The sugar colonies were not in decline at all, in fact they were at their economic peak in 1807. It should be noted that Williams was heavily involved in the movements for independence of the Caribbean colonies and had a fairly obvious motive to impugn the colonial power. Indeed, Williams' reputation among black West Indian scholars continues to be high, even as white North American and European scholars criticize his historiography. Year 1807 (MDCCCVII) was a common year starting on Thursday (link will display the full calendar). ...


A third generation of scholars led by Seymour Drescher and Roger Anstey have discounted many of Williams' arguments. They do however acknowledge that morality had to be combined with the forces of politics and economic theory to bring about the end of the slave trade. Seymour Drescher is an American historian and a professor at the University of Pittsburgh, known for his studies on Alexis de Tocqueville and Slavery. ...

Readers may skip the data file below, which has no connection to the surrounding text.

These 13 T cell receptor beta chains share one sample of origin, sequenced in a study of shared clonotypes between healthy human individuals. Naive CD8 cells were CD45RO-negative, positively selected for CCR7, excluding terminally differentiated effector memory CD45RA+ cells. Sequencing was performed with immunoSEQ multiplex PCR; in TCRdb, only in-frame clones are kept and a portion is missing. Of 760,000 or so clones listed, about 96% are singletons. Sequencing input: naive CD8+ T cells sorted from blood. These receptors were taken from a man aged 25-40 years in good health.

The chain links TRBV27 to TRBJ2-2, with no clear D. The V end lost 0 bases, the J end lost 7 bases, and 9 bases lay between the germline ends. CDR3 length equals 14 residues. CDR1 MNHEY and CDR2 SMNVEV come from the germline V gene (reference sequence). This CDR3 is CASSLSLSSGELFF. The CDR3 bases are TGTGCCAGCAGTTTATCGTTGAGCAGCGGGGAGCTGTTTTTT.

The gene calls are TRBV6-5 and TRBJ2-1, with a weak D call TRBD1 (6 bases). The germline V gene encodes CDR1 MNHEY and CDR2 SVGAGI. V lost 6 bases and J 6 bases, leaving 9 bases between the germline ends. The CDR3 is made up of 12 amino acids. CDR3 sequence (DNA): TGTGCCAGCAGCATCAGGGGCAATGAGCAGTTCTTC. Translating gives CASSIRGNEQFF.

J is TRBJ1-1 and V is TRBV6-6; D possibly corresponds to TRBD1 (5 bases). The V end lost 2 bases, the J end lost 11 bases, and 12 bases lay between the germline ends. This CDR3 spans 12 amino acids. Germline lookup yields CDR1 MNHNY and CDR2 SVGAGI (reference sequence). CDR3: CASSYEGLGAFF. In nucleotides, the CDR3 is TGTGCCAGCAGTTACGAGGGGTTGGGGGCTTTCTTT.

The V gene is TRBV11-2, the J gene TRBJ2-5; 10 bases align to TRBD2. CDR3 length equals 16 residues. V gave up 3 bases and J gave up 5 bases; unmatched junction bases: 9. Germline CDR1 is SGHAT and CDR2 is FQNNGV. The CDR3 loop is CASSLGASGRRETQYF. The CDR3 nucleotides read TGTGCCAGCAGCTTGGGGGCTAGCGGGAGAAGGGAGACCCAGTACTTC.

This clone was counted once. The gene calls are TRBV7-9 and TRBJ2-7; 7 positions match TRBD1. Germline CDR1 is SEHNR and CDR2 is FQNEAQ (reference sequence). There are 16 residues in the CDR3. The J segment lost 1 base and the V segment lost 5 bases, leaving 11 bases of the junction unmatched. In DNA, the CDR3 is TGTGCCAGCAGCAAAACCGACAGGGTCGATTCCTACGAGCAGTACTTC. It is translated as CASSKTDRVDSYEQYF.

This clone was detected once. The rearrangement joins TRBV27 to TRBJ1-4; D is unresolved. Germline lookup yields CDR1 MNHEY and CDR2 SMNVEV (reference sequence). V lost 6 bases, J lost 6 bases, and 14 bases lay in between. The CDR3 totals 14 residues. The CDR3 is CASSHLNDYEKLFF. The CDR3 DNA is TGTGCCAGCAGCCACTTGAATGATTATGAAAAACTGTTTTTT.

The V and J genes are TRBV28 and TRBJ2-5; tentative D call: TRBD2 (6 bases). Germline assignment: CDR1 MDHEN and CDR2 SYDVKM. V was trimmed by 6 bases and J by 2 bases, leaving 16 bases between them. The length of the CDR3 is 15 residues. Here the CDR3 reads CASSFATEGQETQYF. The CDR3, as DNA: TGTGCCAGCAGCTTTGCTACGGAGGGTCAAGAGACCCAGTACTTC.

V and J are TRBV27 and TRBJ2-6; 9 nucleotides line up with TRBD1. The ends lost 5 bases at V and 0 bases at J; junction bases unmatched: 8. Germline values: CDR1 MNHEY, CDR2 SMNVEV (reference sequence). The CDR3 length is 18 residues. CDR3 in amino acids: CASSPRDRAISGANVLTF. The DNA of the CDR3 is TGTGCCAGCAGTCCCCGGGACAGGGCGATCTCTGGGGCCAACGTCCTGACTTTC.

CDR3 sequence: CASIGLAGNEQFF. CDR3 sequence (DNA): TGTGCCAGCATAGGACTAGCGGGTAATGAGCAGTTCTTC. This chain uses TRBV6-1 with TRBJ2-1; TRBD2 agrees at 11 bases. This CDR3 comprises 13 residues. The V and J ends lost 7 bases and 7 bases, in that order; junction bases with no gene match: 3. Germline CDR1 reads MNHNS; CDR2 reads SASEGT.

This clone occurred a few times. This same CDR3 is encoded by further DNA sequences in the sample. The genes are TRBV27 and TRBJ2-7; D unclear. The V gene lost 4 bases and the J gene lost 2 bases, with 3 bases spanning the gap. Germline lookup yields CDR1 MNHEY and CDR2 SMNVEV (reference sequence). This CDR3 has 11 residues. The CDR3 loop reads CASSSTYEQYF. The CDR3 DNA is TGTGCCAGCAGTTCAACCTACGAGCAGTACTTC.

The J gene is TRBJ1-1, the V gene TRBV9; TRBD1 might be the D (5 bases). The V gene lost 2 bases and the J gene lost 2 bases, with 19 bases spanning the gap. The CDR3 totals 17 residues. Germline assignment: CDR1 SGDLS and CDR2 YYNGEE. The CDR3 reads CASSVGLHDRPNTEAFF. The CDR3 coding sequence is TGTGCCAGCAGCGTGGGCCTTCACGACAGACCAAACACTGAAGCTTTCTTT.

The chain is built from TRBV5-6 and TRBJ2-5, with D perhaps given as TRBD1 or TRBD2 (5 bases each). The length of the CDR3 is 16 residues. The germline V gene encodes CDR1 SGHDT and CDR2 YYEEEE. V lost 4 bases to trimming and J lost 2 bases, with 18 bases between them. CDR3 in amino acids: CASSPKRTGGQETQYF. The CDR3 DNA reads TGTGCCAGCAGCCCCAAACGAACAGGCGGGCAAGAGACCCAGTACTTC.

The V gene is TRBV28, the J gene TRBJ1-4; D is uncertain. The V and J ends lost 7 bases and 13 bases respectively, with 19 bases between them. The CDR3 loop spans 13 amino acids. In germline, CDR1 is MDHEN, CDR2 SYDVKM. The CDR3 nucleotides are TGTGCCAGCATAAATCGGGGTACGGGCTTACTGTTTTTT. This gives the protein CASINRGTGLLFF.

On the other hand, Williams' central point that the rise of industrial capitalism in Britain was fueled by West Indian slavery, and that, in turn the new industrial bourgeoisie saw the maintenance of slavery as a drag on their profits, both still have some merit. In particular, we should note that significant decline in the British West Indies dates to after the abolition of the Corn Laws by the British in 1846 (one of the imperial preferences abolished was that in sugar). The Corn Laws, in force between 1815 and 1846, were import tariffs ostensibly designed to protect British farmers and landowners against competition from cheap foreign grain imports. ...


Indeed, Williams' impact on the field of study has proved of lasting significance. As Barbara Solow and Stanley Engerman put it in the preface to a compilation of essays on Williams, which is based off of a commemorative symposium held in Italy in 1984, Williams "defined the study of Caribbean history, and its writing affected the course of Caribbean history... Scholars may disagree on his ideas, but they remain the starting point of discussion... Any conference on British capitalism and Caribbean slavery is a conference on Eric Williams." Stanley Engerman is an economist and economic historian at the University of Rochester. ...